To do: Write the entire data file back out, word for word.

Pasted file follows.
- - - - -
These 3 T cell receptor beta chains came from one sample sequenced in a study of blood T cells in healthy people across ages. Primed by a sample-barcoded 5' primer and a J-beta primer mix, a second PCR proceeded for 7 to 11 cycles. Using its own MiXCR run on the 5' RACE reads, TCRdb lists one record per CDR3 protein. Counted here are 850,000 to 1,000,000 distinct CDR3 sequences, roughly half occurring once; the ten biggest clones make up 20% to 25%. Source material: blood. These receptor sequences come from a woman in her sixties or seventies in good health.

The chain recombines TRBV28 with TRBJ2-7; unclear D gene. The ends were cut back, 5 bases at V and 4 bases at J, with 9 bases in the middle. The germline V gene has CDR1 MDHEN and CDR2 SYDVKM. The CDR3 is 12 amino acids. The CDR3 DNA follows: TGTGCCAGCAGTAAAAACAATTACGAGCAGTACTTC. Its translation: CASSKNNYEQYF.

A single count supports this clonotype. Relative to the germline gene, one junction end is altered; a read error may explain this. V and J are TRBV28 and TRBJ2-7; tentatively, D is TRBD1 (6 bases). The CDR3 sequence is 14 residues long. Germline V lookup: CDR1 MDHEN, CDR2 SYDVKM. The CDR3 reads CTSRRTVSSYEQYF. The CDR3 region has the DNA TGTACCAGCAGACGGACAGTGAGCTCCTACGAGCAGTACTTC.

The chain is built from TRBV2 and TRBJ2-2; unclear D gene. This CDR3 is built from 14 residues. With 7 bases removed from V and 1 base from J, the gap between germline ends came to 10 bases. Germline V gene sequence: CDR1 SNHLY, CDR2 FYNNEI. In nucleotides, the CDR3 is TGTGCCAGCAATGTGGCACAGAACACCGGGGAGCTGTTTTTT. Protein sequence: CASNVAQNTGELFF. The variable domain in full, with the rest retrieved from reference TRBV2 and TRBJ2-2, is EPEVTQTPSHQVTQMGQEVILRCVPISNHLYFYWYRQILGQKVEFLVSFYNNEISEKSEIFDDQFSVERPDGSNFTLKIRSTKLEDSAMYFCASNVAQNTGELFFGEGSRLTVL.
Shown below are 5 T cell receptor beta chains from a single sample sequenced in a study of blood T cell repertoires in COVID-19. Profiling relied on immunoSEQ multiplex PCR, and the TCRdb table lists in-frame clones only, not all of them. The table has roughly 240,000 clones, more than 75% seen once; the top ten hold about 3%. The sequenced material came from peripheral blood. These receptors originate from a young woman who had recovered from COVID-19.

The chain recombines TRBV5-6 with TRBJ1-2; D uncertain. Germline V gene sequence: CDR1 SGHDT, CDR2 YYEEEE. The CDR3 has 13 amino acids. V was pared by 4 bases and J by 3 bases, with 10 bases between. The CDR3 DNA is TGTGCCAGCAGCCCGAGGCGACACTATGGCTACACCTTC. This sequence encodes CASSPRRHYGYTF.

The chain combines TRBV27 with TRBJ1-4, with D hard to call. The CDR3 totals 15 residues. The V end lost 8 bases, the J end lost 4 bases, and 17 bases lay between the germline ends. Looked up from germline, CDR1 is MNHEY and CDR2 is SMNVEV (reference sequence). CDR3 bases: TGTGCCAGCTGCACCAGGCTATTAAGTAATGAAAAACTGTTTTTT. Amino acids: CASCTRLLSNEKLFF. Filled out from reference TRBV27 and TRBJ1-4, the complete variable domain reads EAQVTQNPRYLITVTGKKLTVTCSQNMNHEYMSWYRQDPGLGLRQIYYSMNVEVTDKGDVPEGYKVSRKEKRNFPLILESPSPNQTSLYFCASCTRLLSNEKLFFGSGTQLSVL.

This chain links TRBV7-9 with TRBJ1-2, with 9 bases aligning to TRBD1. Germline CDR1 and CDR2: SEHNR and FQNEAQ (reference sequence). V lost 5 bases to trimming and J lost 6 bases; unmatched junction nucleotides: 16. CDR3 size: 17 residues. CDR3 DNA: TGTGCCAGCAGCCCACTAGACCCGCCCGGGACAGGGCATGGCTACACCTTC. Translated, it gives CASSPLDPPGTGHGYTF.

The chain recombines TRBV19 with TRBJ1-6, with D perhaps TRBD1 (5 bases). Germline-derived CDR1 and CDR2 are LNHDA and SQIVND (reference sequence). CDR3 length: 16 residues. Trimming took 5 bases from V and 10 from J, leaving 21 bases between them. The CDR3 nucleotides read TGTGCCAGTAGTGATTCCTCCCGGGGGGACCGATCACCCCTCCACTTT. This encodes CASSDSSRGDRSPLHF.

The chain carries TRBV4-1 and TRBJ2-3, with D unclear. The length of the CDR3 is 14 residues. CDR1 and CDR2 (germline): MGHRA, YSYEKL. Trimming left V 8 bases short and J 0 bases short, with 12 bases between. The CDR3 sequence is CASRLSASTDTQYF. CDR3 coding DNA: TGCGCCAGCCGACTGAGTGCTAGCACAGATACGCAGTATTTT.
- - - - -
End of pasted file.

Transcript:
These 3 T cell receptor beta chains came from one sample sequenced in a study of blood T cells in healthy people across ages. Primed by a sample-barcoded 5' primer and a J-beta primer mix, a second PCR proceeded for 7 to 11 cycles. Using its own MiXCR run on the 5' RACE reads, TCRdb lists one record per CDR3 protein. Counted here are 850,000 to 1,000,000 distinct CDR3 sequences, roughly half occurring once; the ten biggest clones make up 20% to 25%. Source material: blood. These receptor sequences come from a woman in her sixties or seventies in good health.

The chain recombines TRBV28 with TRBJ2-7; unclear D gene. The ends were cut back, 5 bases at V and 4 bases at J, with 9 bases in the middle. The germline V gene has CDR1 MDHEN and CDR2 SYDVKM. The CDR3 is 12 amino acids. The CDR3 DNA follows: TGTGCCAGCAGTAAAAACAATTACGAGCAGTACTTC. Its translation: CASSKNNYEQYF.

A single count supports this clonotype. Relative to the germline gene, one junction end is altered; a read error may explain this. V and J are TRBV28 and TRBJ2-7; tentatively, D is TRBD1 (6 bases). The CDR3 sequence is 14 residues long. Germline V lookup: CDR1 MDHEN, CDR2 SYDVKM. The CDR3 reads CTSRRTVSSYEQYF. The CDR3 region has the DNA TGTACCAGCAGACGGACAGTGAGCTCCTACGAGCAGTACTTC.

The chain is built from TRBV2 and TRBJ2-2; unclear D gene. This CDR3 is built from 14 residues. With 7 bases removed from V and 1 base from J, the gap between germline ends came to 10 bases. Germline V gene sequence: CDR1 SNHLY, CDR2 FYNNEI. In nucleotides, the CDR3 is TGTGCCAGCAATGTGGCACAGAACACCGGGGAGCTGTTTTTT. Protein sequence: CASNVAQNTGELFF. The variable domain in full, with the rest retrieved from reference TRBV2 and TRBJ2-2, is EPEVTQTPSHQVTQMGQEVILRCVPISNHLYFYWYRQILGQKVEFLVSFYNNEISEKSEIFDDQFSVERPDGSNFTLKIRSTKLEDSAMYFCASNVAQNTGELFFGEGSRLTVL.
Shown below are 5 T cell receptor beta chains from a single sample sequenced in a study of blood T cell repertoires in COVID-19. Profiling relied on immunoSEQ multiplex PCR, and the TCRdb table lists in-frame clones only, not all of them. The table has roughly 240,000 clones, more than 75% seen once; the top ten hold about 3%. The sequenced material came from peripheral blood. These receptors originate from a young woman who had recovered from COVID-19.

The chain recombines TRBV5-6 with TRBJ1-2; D uncertain. Germline V gene sequence: CDR1 SGHDT, CDR2 YYEEEE. The CDR3 has 13 amino acids. V was pared by 4 bases and J by 3 bases, with 10 bases between. The CDR3 DNA is TGTGCCAGCAGCCCGAGGCGACACTATGGCTACACCTTC. This sequence encodes CASSPRRHYGYTF.

The chain combines TRBV27 with TRBJ1-4, with D hard to call. The CDR3 totals 15 residues. The V end lost 8 bases, the J end lost 4 bases, and 17 bases lay between the germline ends. Looked up from germline, CDR1 is MNHEY and CDR2 is SMNVEV (reference sequence). CDR3 bases: TGTGCCAGCTGCACCAGGCTATTAAGTAATGAAAAACTGTTTTTT. Amino acids: CASCTRLLSNEKLFF. Filled out from reference TRBV27 and TRBJ1-4, the complete variable domain reads EAQVTQNPRYLITVTGKKLTVTCSQNMNHEYMSWYRQDPGLGLRQIYYSMNVEVTDKGDVPEGYKVSRKEKRNFPLILESPSPNQTSLYFCASCTRLLSNEKLFFGSGTQLSVL.

This chain links TRBV7-9 with TRBJ1-2, with 9 bases aligning to TRBD1. Germline CDR1 and CDR2: SEHNR and FQNEAQ (reference sequence). V lost 5 bases to trimming and J lost 6 bases; unmatched junction nucleotides: 16. CDR3 size: 17 residues. CDR3 DNA: TGTGCCAGCAGCCCACTAGACCCGCCCGGGACAGGGCATGGCTACACCTTC. Translated, it gives CASSPLDPPGTGHGYTF.

The chain recombines TRBV19 with TRBJ1-6, with D perhaps TRBD1 (5 bases). Germline-derived CDR1 and CDR2 are LNHDA and SQIVND (reference sequence). CDR3 length: 16 residues. Trimming took 5 bases from V and 10 from J, leaving 21 bases between them. The CDR3 nucleotides read TGTGCCAGTAGTGATTCCTCCCGGGGGGACCGATCACCCCTCCACTTT. This encodes CASSDSSRGDRSPLHF.

The chain carries TRBV4-1 and TRBJ2-3, with D unclear. The length of the CDR3 is 14 residues. CDR1 and CDR2 (germline): MGHRA, YSYEKL. Trimming left V 8 bases short and J 0 bases short, with 12 bases between. The CDR3 sequence is CASRLSASTDTQYF. CDR3 coding DNA: TGCGCCAGCCGACTGAGTGCTAGCACAGATACGCAGTATTTT.